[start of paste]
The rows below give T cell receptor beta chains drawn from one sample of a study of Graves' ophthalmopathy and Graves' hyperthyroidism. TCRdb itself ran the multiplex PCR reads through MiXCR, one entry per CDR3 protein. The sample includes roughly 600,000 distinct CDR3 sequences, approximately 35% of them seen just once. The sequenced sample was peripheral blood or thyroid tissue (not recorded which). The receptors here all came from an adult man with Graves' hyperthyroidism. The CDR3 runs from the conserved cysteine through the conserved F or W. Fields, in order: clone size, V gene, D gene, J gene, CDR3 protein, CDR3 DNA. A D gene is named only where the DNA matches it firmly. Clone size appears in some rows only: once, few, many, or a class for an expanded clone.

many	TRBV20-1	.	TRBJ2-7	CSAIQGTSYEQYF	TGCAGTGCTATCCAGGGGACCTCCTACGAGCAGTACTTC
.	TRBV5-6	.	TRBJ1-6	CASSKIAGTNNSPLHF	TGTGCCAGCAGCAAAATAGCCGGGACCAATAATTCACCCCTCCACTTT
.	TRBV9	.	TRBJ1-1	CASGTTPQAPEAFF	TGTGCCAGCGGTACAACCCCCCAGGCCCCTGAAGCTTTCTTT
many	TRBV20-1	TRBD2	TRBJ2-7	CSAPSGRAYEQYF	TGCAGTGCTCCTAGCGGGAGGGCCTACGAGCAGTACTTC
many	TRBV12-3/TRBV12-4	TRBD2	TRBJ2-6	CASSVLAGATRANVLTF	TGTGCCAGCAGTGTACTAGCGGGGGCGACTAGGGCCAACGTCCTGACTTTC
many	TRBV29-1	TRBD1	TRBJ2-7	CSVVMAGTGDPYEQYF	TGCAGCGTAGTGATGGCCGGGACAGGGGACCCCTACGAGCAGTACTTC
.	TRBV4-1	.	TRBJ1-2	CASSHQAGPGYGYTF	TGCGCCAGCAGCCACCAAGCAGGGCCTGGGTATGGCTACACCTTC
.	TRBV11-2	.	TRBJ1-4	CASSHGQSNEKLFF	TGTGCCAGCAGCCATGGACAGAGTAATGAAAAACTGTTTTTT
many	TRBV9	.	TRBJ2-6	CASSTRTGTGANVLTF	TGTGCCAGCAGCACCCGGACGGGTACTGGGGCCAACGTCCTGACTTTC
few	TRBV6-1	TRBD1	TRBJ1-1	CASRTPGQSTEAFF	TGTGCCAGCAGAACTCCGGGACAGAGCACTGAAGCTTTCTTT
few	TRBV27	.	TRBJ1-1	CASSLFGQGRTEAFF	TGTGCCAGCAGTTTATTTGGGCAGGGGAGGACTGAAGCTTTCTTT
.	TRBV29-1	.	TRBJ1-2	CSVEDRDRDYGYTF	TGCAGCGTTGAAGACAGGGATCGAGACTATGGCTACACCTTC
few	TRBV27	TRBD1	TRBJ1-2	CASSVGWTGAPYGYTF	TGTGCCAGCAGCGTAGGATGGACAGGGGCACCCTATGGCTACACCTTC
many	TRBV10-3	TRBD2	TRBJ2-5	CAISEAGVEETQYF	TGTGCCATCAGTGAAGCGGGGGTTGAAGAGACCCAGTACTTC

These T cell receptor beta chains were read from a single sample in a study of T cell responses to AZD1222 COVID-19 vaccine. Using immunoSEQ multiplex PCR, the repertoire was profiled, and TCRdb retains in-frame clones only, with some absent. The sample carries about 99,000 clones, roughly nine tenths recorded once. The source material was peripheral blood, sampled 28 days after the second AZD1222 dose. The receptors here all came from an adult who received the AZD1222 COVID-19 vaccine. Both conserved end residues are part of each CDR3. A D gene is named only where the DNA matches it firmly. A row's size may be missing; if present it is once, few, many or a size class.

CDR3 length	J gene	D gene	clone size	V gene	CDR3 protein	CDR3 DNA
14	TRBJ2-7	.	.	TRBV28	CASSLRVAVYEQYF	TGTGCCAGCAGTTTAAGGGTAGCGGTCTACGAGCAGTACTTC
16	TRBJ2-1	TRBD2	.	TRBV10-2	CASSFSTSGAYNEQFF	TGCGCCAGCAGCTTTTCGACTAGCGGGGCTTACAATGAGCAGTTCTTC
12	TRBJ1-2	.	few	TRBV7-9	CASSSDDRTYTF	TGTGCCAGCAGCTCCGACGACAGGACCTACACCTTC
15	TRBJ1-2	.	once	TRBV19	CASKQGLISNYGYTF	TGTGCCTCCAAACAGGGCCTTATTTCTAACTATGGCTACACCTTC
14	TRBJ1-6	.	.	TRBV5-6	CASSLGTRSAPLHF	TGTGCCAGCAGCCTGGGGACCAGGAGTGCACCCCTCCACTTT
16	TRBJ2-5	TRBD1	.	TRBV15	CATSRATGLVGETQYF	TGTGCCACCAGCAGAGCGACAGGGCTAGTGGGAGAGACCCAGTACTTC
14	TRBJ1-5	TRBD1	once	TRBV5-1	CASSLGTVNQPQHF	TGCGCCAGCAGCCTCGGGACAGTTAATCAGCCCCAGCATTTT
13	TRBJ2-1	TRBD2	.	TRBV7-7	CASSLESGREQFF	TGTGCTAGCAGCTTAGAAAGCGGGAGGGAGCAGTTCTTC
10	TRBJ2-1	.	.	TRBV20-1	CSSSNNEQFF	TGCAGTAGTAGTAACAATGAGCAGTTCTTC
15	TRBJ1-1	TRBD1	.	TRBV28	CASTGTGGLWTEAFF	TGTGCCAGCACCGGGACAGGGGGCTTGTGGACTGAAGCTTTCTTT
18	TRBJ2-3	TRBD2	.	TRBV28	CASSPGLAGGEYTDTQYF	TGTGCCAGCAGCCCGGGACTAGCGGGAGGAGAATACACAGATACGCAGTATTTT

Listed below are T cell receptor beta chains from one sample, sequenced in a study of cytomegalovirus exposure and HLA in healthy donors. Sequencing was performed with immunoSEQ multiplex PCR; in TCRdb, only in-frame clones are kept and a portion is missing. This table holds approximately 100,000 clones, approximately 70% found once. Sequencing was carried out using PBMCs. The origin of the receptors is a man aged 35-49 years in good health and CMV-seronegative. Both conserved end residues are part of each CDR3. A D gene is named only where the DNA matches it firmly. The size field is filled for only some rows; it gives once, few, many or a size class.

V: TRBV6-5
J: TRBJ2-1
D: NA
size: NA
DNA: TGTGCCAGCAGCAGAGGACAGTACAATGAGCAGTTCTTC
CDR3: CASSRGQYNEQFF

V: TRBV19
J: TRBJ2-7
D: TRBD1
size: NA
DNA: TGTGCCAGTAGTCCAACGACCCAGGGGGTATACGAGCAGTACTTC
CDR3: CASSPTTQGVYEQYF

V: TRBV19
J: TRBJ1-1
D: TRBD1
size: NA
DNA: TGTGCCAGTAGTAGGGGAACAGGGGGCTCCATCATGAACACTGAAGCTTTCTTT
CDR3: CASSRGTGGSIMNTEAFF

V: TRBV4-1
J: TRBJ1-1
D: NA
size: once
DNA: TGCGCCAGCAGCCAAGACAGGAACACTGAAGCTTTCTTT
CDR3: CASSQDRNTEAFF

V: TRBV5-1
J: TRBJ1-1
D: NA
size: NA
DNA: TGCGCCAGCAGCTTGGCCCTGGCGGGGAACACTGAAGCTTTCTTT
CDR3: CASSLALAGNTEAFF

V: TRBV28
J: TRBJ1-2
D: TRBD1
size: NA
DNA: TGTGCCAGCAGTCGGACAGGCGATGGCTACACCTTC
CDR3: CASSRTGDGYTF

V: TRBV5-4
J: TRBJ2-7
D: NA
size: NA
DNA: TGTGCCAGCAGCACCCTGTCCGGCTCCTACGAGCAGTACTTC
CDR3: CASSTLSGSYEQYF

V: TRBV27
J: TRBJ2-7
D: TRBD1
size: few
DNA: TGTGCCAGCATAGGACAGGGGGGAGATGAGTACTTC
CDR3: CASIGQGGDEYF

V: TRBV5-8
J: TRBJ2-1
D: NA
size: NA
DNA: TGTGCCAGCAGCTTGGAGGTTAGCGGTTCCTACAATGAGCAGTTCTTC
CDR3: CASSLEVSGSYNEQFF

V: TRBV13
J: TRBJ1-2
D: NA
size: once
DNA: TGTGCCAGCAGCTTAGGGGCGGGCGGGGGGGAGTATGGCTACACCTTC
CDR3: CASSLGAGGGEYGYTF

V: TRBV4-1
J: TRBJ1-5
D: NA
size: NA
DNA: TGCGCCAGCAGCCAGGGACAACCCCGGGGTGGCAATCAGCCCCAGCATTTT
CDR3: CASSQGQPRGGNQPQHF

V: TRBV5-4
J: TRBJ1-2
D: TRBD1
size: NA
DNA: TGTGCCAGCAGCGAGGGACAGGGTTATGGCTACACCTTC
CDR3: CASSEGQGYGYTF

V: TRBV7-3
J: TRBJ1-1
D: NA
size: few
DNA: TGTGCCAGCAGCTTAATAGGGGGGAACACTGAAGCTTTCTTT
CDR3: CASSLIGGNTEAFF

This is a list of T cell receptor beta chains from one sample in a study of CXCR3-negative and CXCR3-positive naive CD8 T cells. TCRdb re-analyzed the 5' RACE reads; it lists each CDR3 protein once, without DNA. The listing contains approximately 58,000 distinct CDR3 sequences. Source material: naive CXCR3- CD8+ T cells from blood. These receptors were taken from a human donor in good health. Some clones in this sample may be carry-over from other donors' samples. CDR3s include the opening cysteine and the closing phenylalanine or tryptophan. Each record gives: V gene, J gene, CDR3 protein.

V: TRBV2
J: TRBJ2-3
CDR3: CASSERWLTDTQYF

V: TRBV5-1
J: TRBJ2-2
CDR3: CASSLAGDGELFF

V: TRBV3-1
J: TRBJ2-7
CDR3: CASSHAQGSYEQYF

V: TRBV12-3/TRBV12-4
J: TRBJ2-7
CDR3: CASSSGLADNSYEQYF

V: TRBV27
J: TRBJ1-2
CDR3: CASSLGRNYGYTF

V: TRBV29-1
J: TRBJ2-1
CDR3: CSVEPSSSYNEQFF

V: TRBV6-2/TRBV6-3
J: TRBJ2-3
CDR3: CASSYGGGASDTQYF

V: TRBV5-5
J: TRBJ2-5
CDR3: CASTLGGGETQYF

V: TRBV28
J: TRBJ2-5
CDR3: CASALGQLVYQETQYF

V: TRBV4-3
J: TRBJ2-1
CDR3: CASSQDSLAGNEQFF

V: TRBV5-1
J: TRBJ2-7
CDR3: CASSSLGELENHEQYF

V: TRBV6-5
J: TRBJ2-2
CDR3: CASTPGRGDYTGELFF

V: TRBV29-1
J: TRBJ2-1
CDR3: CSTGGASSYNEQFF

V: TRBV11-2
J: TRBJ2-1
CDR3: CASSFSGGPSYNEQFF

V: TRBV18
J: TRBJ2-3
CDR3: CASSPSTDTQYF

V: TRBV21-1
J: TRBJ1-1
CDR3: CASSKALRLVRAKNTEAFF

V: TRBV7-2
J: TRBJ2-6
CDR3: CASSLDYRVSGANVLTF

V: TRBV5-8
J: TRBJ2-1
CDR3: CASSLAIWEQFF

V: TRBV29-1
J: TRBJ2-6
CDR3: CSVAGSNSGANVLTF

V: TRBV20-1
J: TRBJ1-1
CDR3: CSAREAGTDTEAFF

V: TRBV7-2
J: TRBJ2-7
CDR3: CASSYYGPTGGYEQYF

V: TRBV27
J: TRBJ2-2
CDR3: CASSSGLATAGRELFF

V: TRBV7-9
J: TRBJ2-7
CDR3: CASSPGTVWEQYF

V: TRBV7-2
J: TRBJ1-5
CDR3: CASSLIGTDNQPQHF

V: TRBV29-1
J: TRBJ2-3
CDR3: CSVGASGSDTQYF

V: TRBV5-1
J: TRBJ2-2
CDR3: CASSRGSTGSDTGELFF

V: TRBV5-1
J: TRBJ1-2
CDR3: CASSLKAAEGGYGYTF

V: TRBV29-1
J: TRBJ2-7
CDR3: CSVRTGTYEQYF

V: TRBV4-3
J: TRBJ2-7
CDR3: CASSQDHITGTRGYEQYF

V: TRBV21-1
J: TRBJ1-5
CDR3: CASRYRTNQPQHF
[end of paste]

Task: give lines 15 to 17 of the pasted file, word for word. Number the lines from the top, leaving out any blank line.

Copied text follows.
many	TRBV10-3	TRBD2	TRBJ2-5	CAISEAGVEETQYF	TGTGCCATCAGTGAAGCGGGGGTTGAAGAGACCCAGTACTTC

These T cell receptor beta chains were read from a single sample in a study of T cell responses to AZD1222 COVID-19 vaccine. Using immunoSEQ multiplex PCR, the repertoire was profiled, and TCRdb retains in-frame clones only, with some absent. The sample carries about 99,000 clones, roughly nine tenths recorded once. The source material was peripheral blood, sampled 28 days after the second AZD1222 dose. The receptors here all came from an adult who received the AZD1222 COVID-19 vaccine. Both conserved end residues are part of each CDR3. A D gene is named only where the DNA matches it firmly. A row's size may be missing; if present it is once, few, many or a size class.

CDR3 length	J gene	D gene	clone size	V gene	CDR3 protein	CDR3 DNA